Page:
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A Camper’s Paradise

Top spots to pitch a tent in the PNW

By Abigail Thorpe

Spring is here, the stars are out, and we’re all ready for some outdoor adventure. The Northwest boasts some of the country's most beautiful spots to camp—from craggy oceanside haunts to peaceful lakefront retreats, there are great adventures to be had within an easy day’s drive. Here are some of the best the PNW has to offer.

Paradise Creek Campground

Situated where Paradise Creek and Wind River come together near Carson, Washington, Paradise Creek sits in the Gifford Pinchot National Forest. The old growth trees create a peaceful environment, and the campground is fairly remote. The Falls Creek Falls trailhead is only 5 miles away, and the campground serves as a prime base for exploring trails and viewpoints around Mount Saint Helens and Mt. Adams.

Priest Lake State Park

A 19-mile-long pristine lake 30 miles from the Canadian border, Priest Lake boasts pristine crystal waters and various campgrounds situated on various parts of the lakeshore. Priest Lake is considered one of North Idaho’s most beautiful lakes, nestled in the Selkirk Mountains. With boating, fishing and hiking right at hand, there is plenty to do. Natural rock slides are a drive and short hike north of the lake, and there are plentiful trails and day trips around the area to choose from. Keep in mind camp spots often sell out months in advance, so plan ahead.

Moran State Park

Situated on Orcas Island in the San Juan Islands off the coast of Washington, this state park is a favorite of many. Miles of woodland, lakeside hiking trails and several campgrounds on the shores of Cascade Lake make this a camper’s dream. Mount Constitution rises above nearly half a mile, with views of Mount Baker, the North Cascades and the islands of the San Juan Archipelago easily visible from the 1930’s watchtower that sits on top.

White River Falls

A remote forest service campground along the White River, this spot is worth the drive. Situated about 11 miles north of Lake Wenatchee in the Okanogan-Wenatchee National Forest, the campground is fairly small—only five spots. It doesn’t have RV hookups or potable water and only boasts two vault toilets, but the setting right near the falls is beautiful. Two more campgrounds back down the road a few miles offer alternative stays if the campground is full.

Heyburn State Park

Three lakes and acres of meadows and Ponderosa Pines mark the oldest state park in the Pacific Northwest. There are three campgrounds in the park, located just over 30 miles south of Coeur d’Alene, Idaho. Hawleys Landing Campground and Chatcolet Campground are available for reservations, and Benewah Campground is first come, first served. Many hiking and biking trails are easily accessible from the park, including the “Trail of the Coeur d’Alenes,” which runs directly through the park.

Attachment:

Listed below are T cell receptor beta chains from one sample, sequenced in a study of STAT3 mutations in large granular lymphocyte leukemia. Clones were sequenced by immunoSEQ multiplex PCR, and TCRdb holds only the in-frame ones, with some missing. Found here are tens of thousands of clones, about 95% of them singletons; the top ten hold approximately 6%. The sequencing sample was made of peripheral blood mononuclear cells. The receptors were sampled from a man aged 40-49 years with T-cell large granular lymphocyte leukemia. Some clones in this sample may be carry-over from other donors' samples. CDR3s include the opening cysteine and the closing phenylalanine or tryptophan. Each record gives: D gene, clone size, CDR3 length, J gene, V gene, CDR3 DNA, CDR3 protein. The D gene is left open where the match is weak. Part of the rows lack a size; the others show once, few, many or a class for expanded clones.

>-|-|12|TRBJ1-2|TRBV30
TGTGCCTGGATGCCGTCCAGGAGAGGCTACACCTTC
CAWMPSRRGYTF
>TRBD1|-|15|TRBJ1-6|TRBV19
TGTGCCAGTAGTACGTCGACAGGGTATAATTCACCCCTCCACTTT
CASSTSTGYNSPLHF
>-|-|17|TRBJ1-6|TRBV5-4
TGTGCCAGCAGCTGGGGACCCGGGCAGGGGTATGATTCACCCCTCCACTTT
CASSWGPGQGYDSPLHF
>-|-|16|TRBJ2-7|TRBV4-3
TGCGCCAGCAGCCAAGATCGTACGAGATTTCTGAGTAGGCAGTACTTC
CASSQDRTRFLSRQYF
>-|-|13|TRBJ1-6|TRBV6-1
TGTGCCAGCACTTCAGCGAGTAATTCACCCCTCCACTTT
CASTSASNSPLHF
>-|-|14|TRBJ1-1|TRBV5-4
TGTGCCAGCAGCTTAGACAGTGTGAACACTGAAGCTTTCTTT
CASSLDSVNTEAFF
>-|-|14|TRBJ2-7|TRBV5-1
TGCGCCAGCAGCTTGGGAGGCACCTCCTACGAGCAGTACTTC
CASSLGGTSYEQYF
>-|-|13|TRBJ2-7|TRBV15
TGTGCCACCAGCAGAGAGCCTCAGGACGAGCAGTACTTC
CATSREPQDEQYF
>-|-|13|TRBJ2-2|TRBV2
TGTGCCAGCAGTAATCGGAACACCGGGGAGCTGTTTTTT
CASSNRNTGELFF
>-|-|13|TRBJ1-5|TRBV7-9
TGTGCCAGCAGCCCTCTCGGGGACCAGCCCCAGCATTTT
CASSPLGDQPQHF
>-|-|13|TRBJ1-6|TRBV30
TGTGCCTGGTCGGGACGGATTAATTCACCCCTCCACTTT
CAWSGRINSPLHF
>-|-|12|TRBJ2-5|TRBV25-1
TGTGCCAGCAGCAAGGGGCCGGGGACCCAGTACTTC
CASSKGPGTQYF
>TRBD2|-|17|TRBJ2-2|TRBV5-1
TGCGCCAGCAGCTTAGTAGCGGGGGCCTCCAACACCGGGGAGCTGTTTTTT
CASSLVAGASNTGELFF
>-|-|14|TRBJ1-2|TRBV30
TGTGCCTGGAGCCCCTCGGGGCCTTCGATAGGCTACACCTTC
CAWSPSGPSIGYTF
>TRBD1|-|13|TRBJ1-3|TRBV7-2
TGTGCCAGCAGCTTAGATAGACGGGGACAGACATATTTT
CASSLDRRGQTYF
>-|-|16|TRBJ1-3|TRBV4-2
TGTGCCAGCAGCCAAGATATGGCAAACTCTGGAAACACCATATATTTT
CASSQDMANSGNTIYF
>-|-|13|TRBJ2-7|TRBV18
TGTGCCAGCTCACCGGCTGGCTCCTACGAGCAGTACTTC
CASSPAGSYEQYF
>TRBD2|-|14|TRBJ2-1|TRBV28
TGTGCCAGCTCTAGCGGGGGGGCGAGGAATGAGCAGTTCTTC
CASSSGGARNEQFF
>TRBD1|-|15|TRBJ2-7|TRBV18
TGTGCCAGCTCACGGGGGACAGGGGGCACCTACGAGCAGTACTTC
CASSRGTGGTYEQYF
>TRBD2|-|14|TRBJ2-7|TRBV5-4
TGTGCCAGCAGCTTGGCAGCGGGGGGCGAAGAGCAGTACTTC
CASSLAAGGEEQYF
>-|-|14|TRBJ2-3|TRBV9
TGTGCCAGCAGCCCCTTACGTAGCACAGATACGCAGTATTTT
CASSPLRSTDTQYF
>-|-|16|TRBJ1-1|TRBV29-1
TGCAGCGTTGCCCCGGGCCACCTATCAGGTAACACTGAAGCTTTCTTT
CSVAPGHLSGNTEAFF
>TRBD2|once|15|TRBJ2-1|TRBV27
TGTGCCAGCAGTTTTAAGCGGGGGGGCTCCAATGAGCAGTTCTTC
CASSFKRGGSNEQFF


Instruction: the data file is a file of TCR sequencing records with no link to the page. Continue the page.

Lake Chelan State Park

A family favorite destination in Central Washington, this 139-acre campground offers lots of lake access, sandy shoreline and activity. Amenities like showers, restrooms and picnic areas make this an easy summer camping spot for the whole family. Paddleboard and kayak rentals are available if you don’t have your own—or want to haul it. Set out to explore the North Cascades or relax by the lakeshore and enjoy some fun in the sun.

Farragut State Park

This 4,000-acre park was once a naval training station during WWII. Situated on the southern tip of Lake Pend Oreille in the Coeur d’Alene Mountains, it is a breathtaking location with ample opportunities for camping, fishing, swimming and boating.

Stop by the Museum at the Brig for a history of the place, then head out for a hike on some of the more than 40 miles of trails the park offers. A hike up Bernard Peak offers a spectacular view of the park and lake.

Cape Disappointment State Park

A 2,023-acre camping park on the Long Beach Peninsula, Cape Disappointment State Park sits on the Pacific Ocean near the mouth of the Columbia River. This place is steeping in history, like Captain John Meares' first thwarted voyage to find the Columbia River, Lewis and Clark’s explorations, and crumbling WWII defenses. You can explore the Lewis & Clark Interpretive Center with its interactive exhibit, gaze at old lighthouses or hike the many trails in the area. The coastline presents its own attractions, including clam digging and salmon and crab fishing.

Deception Pass State Park

Three freshwater lakes and 77,000 feet of saltwater shoreline make this a water lover's paradise. Deception Pass is Washington’s most popular state park, and for good reason. Situated along two islands—Fidalgo and Whidbey—it is a breathtakingly beautiful location, boasting incredible sunsets, fresh and sea water activities, jagged cliffs and peaceful coves. Note: A two-year project to restore and repair the Deception Pass Bridge and Canoe Pass Bridge is still underway, so expect increased traffic and construction noise.

* Due to the COVID-19 virus, as of press time, many campgrounds are temporarily closed. Make sure to verify the park is open before planning your trip.

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